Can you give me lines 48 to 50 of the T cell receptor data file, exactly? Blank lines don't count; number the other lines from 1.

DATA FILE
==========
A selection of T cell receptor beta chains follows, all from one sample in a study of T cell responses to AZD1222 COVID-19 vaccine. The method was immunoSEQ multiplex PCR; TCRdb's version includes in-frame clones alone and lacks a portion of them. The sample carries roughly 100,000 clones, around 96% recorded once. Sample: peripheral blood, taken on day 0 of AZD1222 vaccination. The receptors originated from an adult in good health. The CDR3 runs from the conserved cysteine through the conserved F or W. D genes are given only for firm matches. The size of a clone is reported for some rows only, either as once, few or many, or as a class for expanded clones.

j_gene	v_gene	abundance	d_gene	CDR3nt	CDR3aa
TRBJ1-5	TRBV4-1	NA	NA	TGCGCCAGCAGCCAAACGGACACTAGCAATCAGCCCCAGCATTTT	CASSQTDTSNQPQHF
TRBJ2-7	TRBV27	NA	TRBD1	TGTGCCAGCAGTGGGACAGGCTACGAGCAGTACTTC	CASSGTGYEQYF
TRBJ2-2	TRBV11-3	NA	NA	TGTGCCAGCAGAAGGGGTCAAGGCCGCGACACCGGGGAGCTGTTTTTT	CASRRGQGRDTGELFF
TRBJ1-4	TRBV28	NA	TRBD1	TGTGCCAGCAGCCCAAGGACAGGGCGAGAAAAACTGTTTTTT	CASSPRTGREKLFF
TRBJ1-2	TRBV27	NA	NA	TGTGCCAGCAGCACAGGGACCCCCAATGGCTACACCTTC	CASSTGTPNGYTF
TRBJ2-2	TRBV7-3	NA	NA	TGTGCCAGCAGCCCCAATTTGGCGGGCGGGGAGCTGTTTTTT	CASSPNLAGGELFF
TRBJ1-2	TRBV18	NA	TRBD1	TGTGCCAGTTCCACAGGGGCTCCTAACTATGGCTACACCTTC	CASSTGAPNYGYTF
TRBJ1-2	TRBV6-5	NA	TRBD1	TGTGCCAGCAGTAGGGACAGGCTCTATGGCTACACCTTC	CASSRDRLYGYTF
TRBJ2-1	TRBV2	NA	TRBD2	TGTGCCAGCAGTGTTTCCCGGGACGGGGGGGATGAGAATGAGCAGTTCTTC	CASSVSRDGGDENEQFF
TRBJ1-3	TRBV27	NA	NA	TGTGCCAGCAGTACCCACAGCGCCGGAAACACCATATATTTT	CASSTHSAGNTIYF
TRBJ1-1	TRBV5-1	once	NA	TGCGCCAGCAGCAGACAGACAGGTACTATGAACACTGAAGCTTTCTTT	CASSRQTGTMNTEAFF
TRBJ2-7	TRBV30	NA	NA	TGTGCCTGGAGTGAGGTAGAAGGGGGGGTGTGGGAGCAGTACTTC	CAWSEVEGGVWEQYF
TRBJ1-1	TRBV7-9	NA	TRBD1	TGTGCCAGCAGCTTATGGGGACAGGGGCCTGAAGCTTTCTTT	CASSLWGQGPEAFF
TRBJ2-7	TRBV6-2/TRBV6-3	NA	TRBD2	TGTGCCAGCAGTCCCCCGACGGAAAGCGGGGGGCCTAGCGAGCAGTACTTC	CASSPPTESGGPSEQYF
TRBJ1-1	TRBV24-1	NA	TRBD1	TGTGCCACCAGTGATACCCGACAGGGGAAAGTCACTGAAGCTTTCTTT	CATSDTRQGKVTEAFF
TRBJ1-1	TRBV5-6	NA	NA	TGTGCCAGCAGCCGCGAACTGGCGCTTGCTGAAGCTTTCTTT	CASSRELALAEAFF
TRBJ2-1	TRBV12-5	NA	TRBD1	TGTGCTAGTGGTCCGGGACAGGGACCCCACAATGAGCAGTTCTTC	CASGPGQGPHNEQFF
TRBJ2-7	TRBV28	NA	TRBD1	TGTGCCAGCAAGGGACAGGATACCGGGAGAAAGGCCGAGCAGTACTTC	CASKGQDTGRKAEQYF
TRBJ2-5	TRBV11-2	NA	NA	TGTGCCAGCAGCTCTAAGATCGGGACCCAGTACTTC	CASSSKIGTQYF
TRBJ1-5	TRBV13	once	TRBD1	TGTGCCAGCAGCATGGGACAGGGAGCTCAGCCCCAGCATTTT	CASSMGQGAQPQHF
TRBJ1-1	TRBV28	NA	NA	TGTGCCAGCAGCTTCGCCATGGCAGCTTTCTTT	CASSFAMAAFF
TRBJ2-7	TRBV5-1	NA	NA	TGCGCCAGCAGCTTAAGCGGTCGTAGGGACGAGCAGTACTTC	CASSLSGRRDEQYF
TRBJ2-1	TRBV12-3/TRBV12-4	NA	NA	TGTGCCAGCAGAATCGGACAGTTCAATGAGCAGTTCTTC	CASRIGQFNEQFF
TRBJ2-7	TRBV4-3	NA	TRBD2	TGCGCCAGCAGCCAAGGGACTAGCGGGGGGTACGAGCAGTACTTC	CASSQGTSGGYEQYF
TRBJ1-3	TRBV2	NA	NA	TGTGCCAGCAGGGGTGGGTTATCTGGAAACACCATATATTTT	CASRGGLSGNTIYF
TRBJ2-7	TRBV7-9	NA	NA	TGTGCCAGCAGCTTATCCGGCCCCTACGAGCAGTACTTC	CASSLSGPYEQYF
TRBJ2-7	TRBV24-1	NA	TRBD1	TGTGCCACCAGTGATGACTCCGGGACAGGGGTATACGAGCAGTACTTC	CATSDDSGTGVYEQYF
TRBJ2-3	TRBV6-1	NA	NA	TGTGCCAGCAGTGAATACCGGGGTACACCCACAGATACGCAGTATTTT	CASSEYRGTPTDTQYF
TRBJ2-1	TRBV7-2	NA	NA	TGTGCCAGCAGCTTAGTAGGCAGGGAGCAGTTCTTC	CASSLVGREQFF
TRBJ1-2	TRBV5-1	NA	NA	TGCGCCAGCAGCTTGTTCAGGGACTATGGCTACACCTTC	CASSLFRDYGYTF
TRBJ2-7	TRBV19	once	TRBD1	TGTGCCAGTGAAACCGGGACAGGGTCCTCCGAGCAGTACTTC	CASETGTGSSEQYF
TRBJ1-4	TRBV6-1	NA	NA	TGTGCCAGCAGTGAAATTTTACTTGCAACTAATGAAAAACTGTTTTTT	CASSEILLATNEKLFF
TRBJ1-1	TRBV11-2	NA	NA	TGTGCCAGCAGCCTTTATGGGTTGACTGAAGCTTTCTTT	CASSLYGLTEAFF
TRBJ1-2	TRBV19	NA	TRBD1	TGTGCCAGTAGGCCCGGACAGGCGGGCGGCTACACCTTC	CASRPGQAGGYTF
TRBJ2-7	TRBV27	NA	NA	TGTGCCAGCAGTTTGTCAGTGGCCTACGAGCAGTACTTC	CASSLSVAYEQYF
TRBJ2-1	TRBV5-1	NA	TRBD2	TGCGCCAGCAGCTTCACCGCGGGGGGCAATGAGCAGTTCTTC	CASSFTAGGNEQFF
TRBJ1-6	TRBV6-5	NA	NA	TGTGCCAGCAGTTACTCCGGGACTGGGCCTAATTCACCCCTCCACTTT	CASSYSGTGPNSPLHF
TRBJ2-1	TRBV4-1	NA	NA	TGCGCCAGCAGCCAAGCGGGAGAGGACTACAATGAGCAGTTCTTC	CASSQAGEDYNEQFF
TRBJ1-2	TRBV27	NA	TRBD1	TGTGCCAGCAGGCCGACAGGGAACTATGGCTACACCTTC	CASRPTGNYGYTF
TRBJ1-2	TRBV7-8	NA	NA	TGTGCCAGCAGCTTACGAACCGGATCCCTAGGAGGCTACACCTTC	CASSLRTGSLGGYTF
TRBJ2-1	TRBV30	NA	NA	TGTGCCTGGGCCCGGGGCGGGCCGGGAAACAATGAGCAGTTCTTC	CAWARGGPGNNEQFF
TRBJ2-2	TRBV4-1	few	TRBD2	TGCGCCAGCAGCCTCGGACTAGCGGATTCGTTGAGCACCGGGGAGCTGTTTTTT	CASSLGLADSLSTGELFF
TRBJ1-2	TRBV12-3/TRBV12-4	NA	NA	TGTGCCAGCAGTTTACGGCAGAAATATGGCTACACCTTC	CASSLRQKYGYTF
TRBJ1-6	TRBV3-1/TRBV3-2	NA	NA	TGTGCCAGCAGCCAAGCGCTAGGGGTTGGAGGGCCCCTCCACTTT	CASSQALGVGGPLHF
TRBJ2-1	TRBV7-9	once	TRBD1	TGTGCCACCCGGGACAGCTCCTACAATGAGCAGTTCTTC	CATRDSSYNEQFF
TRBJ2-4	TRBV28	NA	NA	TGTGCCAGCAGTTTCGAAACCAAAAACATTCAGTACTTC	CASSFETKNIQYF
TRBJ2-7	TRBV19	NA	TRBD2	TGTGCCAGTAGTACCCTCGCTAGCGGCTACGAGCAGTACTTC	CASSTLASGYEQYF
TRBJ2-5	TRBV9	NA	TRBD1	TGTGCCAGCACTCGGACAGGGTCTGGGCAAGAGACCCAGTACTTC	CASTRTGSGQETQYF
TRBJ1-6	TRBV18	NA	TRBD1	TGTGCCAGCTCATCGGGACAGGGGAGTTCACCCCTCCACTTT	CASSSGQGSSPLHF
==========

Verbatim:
TRBJ2-4	TRBV28	NA	NA	TGTGCCAGCAGTTTCGAAACCAAAAACATTCAGTACTTC	CASSFETKNIQYF
TRBJ2-7	TRBV19	NA	TRBD2	TGTGCCAGTAGTACCCTCGCTAGCGGCTACGAGCAGTACTTC	CASSTLASGYEQYF
TRBJ2-5	TRBV9	NA	TRBD1	TGTGCCAGCACTCGGACAGGGTCTGGGCAAGAGACCCAGTACTTC	CASTRTGSGQETQYF